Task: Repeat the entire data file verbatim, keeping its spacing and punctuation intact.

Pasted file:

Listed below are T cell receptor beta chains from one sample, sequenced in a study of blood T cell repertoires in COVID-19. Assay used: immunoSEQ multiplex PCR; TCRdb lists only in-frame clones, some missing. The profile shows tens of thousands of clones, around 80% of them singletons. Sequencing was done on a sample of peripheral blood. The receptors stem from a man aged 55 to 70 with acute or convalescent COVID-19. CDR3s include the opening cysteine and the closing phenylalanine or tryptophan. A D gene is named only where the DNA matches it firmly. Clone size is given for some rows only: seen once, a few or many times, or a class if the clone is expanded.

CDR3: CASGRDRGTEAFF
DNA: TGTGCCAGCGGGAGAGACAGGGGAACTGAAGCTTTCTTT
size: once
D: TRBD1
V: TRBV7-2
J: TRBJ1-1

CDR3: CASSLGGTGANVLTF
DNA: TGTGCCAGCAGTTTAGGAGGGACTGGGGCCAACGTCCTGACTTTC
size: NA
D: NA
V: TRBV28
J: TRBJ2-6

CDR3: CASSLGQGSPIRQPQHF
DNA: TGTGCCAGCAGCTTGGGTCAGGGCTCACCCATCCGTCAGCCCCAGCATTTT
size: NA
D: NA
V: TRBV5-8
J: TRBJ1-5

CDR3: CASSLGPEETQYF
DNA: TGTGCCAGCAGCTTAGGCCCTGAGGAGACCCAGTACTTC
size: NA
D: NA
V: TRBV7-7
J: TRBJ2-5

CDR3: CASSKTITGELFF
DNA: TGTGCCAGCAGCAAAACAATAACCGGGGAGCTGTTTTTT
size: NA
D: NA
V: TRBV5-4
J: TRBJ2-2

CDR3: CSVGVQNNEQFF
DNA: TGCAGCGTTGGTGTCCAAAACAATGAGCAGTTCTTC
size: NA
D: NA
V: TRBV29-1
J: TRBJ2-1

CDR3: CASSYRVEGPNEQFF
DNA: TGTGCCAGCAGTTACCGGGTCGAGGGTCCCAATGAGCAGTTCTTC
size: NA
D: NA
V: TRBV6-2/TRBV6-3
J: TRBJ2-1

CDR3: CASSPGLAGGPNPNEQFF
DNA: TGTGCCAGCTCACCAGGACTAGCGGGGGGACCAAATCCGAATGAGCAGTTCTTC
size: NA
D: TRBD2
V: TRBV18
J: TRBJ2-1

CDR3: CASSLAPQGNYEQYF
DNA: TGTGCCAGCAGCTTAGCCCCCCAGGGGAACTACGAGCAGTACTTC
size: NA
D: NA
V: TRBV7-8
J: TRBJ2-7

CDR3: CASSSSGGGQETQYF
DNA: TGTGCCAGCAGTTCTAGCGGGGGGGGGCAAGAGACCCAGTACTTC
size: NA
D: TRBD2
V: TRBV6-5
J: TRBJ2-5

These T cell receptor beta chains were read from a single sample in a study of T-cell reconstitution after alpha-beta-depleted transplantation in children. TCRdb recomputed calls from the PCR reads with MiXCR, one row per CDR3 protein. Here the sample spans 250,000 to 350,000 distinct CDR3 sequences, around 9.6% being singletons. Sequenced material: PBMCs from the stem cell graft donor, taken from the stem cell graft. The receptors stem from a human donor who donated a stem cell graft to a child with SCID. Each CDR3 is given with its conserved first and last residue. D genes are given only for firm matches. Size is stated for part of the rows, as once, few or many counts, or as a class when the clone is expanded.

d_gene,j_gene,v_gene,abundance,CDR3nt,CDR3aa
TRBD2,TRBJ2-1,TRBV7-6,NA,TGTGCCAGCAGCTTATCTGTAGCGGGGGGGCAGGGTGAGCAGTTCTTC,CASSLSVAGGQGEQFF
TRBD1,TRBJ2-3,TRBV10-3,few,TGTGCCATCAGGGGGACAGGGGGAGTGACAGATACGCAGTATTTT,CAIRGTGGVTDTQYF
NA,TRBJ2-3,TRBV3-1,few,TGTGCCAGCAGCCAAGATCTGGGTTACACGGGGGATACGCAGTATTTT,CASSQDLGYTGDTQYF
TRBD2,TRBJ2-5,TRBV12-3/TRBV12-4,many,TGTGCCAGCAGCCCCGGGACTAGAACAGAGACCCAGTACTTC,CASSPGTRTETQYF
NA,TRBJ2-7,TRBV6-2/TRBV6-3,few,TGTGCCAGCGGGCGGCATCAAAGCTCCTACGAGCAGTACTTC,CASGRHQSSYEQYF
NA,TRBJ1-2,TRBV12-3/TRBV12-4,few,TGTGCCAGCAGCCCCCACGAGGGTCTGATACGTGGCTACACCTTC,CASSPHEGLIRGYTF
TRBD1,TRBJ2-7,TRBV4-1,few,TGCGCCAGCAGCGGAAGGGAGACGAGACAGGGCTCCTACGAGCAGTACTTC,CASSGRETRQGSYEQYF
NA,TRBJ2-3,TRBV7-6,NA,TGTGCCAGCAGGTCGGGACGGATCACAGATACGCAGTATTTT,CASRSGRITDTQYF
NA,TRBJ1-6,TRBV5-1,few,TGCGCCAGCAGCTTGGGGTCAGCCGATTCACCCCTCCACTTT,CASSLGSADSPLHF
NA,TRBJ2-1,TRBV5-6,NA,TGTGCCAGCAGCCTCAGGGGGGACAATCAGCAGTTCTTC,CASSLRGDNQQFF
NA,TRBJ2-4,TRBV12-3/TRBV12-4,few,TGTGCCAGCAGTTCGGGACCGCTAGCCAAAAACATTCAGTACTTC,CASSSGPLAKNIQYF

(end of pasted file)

Listed below are T cell receptor beta chains from one sample, sequenced in a study of blood T cell repertoires in COVID-19. Assay used: immunoSEQ multiplex PCR; TCRdb lists only in-frame clones, some missing. The profile shows tens of thousands of clones, around 80% of them singletons. Sequencing was done on a sample of peripheral blood. The receptors stem from a man aged 55 to 70 with acute or convalescent COVID-19. CDR3s include the opening cysteine and the closing phenylalanine or tryptophan. A D gene is named only where the DNA matches it firmly. Clone size is given for some rows only: seen once, a few or many times, or a class if the clone is expanded.

CDR3: CASGRDRGTEAFF
DNA: TGTGCCAGCGGGAGAGACAGGGGAACTGAAGCTTTCTTT
size: once
D: TRBD1
V: TRBV7-2
J: TRBJ1-1

CDR3: CASSLGGTGANVLTF
DNA: TGTGCCAGCAGTTTAGGAGGGACTGGGGCCAACGTCCTGACTTTC
size: NA
D: NA
V: TRBV28
J: TRBJ2-6

CDR3: CASSLGQGSPIRQPQHF
DNA: TGTGCCAGCAGCTTGGGTCAGGGCTCACCCATCCGTCAGCCCCAGCATTTT
size: NA
D: NA
V: TRBV5-8
J: TRBJ1-5

CDR3: CASSLGPEETQYF
DNA: TGTGCCAGCAGCTTAGGCCCTGAGGAGACCCAGTACTTC
size: NA
D: NA
V: TRBV7-7
J: TRBJ2-5

CDR3: CASSKTITGELFF
DNA: TGTGCCAGCAGCAAAACAATAACCGGGGAGCTGTTTTTT
size: NA
D: NA
V: TRBV5-4
J: TRBJ2-2

CDR3: CSVGVQNNEQFF
DNA: TGCAGCGTTGGTGTCCAAAACAATGAGCAGTTCTTC
size: NA
D: NA
V: TRBV29-1
J: TRBJ2-1

CDR3: CASSYRVEGPNEQFF
DNA: TGTGCCAGCAGTTACCGGGTCGAGGGTCCCAATGAGCAGTTCTTC
size: NA
D: NA
V: TRBV6-2/TRBV6-3
J: TRBJ2-1

CDR3: CASSPGLAGGPNPNEQFF
DNA: TGTGCCAGCTCACCAGGACTAGCGGGGGGACCAAATCCGAATGAGCAGTTCTTC
size: NA
D: TRBD2
V: TRBV18
J: TRBJ2-1

CDR3: CASSLAPQGNYEQYF
DNA: TGTGCCAGCAGCTTAGCCCCCCAGGGGAACTACGAGCAGTACTTC
size: NA
D: NA
V: TRBV7-8
J: TRBJ2-7

CDR3: CASSSSGGGQETQYF
DNA: TGTGCCAGCAGTTCTAGCGGGGGGGGGCAAGAGACCCAGTACTTC
size: NA
D: TRBD2
V: TRBV6-5
J: TRBJ2-5

These T cell receptor beta chains were read from a single sample in a study of T-cell reconstitution after alpha-beta-depleted transplantation in children. TCRdb recomputed calls from the PCR reads with MiXCR, one row per CDR3 protein. Here the sample spans 250,000 to 350,000 distinct CDR3 sequences, around 9.6% being singletons. Sequenced material: PBMCs from the stem cell graft donor, taken from the stem cell graft. The receptors stem from a human donor who donated a stem cell graft to a child with SCID. Each CDR3 is given with its conserved first and last residue. D genes are given only for firm matches. Size is stated for part of the rows, as once, few or many counts, or as a class when the clone is expanded.

d_gene,j_gene,v_gene,abundance,CDR3nt,CDR3aa
TRBD2,TRBJ2-1,TRBV7-6,NA,TGTGCCAGCAGCTTATCTGTAGCGGGGGGGCAGGGTGAGCAGTTCTTC,CASSLSVAGGQGEQFF
TRBD1,TRBJ2-3,TRBV10-3,few,TGTGCCATCAGGGGGACAGGGGGAGTGACAGATACGCAGTATTTT,CAIRGTGGVTDTQYF
NA,TRBJ2-3,TRBV3-1,few,TGTGCCAGCAGCCAAGATCTGGGTTACACGGGGGATACGCAGTATTTT,CASSQDLGYTGDTQYF
TRBD2,TRBJ2-5,TRBV12-3/TRBV12-4,many,TGTGCCAGCAGCCCCGGGACTAGAACAGAGACCCAGTACTTC,CASSPGTRTETQYF
NA,TRBJ2-7,TRBV6-2/TRBV6-3,few,TGTGCCAGCGGGCGGCATCAAAGCTCCTACGAGCAGTACTTC,CASGRHQSSYEQYF
NA,TRBJ1-2,TRBV12-3/TRBV12-4,few,TGTGCCAGCAGCCCCCACGAGGGTCTGATACGTGGCTACACCTTC,CASSPHEGLIRGYTF
TRBD1,TRBJ2-7,TRBV4-1,few,TGCGCCAGCAGCGGAAGGGAGACGAGACAGGGCTCCTACGAGCAGTACTTC,CASSGRETRQGSYEQYF
NA,TRBJ2-3,TRBV7-6,NA,TGTGCCAGCAGGTCGGGACGGATCACAGATACGCAGTATTTT,CASRSGRITDTQYF
NA,TRBJ1-6,TRBV5-1,few,TGCGCCAGCAGCTTGGGGTCAGCCGATTCACCCCTCCACTTT,CASSLGSADSPLHF
NA,TRBJ2-1,TRBV5-6,NA,TGTGCCAGCAGCCTCAGGGGGGACAATCAGCAGTTCTTC,CASSLRGDNQQFF
NA,TRBJ2-4,TRBV12-3/TRBV12-4,few,TGTGCCAGCAGTTCGGGACCGCTAGCCAAAAACATTCAGTACTTC,CASSSGPLAKNIQYF